Next week US President Barack Obama will visit Southeast Asia for the annual ASEAN leaders East Asia Summit as well as a number of other forums to increase his face-time with top Asian officials. Top of the agenda will be finalising the Trans Pacific Partnership (TPP) negotiations which Mr Obama pledged to complete before the end of the year.
The last round of negotiations held two weeks ago in Washington made no substantial progress on many sectors and only addressed 10 of the 20 “chapters” proposed by the TPP. Notably, a working group tasked with addressing environmental concerns made only a measly 40% of their predicted progress.
Major US business trade groups are not happy about the direction of the talks especially regarding intellectual property, which most other TPP participants demand to complete the agreement. On top of this, New Zealand, Australia, Singapore, and Chile recently upped the ante by offering to eliminate tariffs on all agricultural and industrial goods, which will puts pressure on Japan to open up its politically sensitive agricultural market.
Even if the next talks can make significant progress on finalising the agreement, the White House has limited chance of pushing the package through Congress. The vast scope of the TPP and the recurring trade protectionism from within many negotiating countries is worrying top officials in Washington. So despite the Office of the US Trade Representative’s best efforts the TPP may not even reach the fast track in Congress.
Certainly, the US President’s planned attendance at the various South Asian forums is a good indication of American commitment to the region. This sign is timely because it was beginning to look like the current administration had chosen the Middle East as the centre of its geopolitical vision.
The stalling TPP talks are part of an emerging incoherence within the current US administration. With ongoing domestic fiscal problems in the US, considerable doubt is being thrown on Mr Obama’s efforts to pass the TPP successfully in his proposed schedule.
Part of the reason for the problems emerging with the TPP is geopolitical distraction. Syria has dominated the world’s media cycle over the past few months as the US government hoped against hope that it wouldn’t have to launch military strikes on the country after Syrian President Bashar al Assad called the American bluff banning the use of chemical weapons.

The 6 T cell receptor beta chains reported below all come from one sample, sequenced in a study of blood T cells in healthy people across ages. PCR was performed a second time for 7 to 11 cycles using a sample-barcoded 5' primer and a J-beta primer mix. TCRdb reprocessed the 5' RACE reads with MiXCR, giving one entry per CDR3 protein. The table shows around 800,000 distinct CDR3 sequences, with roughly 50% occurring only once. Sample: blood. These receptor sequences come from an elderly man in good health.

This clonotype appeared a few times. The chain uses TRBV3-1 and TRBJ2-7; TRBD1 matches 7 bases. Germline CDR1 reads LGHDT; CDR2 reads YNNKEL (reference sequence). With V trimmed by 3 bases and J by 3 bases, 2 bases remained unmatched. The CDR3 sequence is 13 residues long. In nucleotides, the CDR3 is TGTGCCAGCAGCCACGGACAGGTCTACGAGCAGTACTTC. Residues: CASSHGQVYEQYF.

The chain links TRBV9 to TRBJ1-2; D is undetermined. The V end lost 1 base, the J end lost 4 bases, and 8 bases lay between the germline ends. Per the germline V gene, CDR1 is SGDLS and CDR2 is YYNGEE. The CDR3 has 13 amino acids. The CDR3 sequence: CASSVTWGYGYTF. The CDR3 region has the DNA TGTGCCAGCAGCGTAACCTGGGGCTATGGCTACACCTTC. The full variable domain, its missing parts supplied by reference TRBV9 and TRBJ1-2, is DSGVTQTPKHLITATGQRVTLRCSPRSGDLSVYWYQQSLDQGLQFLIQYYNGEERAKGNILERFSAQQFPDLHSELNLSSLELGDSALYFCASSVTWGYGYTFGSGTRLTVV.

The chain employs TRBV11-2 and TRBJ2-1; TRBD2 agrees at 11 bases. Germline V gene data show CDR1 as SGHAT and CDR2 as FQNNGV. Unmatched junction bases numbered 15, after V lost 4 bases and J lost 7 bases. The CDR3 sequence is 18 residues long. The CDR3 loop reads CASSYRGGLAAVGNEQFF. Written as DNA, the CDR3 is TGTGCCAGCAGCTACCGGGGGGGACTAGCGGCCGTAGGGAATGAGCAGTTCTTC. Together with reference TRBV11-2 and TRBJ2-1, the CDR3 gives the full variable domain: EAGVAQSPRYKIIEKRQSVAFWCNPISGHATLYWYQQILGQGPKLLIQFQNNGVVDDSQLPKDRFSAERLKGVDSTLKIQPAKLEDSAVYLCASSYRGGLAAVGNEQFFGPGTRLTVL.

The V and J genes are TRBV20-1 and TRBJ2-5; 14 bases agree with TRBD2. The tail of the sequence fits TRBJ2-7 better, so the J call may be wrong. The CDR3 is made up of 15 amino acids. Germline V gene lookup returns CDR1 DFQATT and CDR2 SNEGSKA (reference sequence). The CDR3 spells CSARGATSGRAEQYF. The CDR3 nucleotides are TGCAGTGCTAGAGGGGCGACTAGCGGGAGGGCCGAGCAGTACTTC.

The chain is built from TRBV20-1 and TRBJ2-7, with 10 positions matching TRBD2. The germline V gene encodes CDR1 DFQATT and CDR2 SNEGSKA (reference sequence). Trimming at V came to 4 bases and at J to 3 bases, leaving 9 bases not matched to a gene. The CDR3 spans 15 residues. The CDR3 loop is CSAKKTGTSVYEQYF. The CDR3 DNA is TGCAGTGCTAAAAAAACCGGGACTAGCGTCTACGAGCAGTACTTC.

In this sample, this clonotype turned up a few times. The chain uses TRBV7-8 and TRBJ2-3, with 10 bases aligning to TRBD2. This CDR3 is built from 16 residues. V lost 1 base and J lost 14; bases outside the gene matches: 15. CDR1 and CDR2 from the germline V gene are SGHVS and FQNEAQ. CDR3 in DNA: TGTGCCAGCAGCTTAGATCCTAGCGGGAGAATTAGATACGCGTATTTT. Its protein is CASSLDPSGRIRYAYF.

Mr Obama’s strategic gaff opened the door for Russia to try its hand at world-stage diplomacy despite its obvious regional, not global, power. In so doing, years of American grand strategy aimed to limit Russian influence in the Middle East now teeters.
US officials are in damage-control mode trying to clean up what can only be called a very amateurish attempt at international relations which hasn’t actually fixed anything in Syria. All this while the Asia Pacific is ignored and those countries begin to question American resolve to build greater interaction.
This American obsession with the Middle East is to be expected. After all, fighting a decade-long war in the region doesn’t offer easy or painless paths for exit. But the US will have rethink their tendency to react to every niggle in the Middle East if it wants to seriously convince other - more strategically important - countries in Asia that they can rely on the US as long-term partners.
The Obama administration’s thrust was always to remove America from distracting wars and focus on emerging Asia Pacific countries. The previous Secretary of State Hillary Clinton made numerous visits to marginal and major nations throughout the region during her time, setting up what should have been an easy win for the US.
The TPP negotiations were a part of this refocusing of resources. Instead of stepping back into isolationism once the wars finish, the idea was to simply “pivot” and bring the power of the American economy and military juggernaut to the world’s fastest-growing region. But if their true focus remains firmly on dealing with the Middle East, then any suggested commitment to Asia starts to look a lot like empty rhetoric.
Mr Obama’s visit to Southeast Asia might very well be viewed by other nations as preferring to build his personal reputation rather than construct a coherent and long-lasting geopolitical strategy. Only unobservant officials in Asia should expect the pivot policy to be as robust in its continuation as it started out.
Putting oneself in the shoes of the Philippines or Japan, threatened by a rising China and facing the consequences of a diluted TPP agreement, the repetitive pat-on-the-back assurance of American attention without much physical interest must be disconcerting.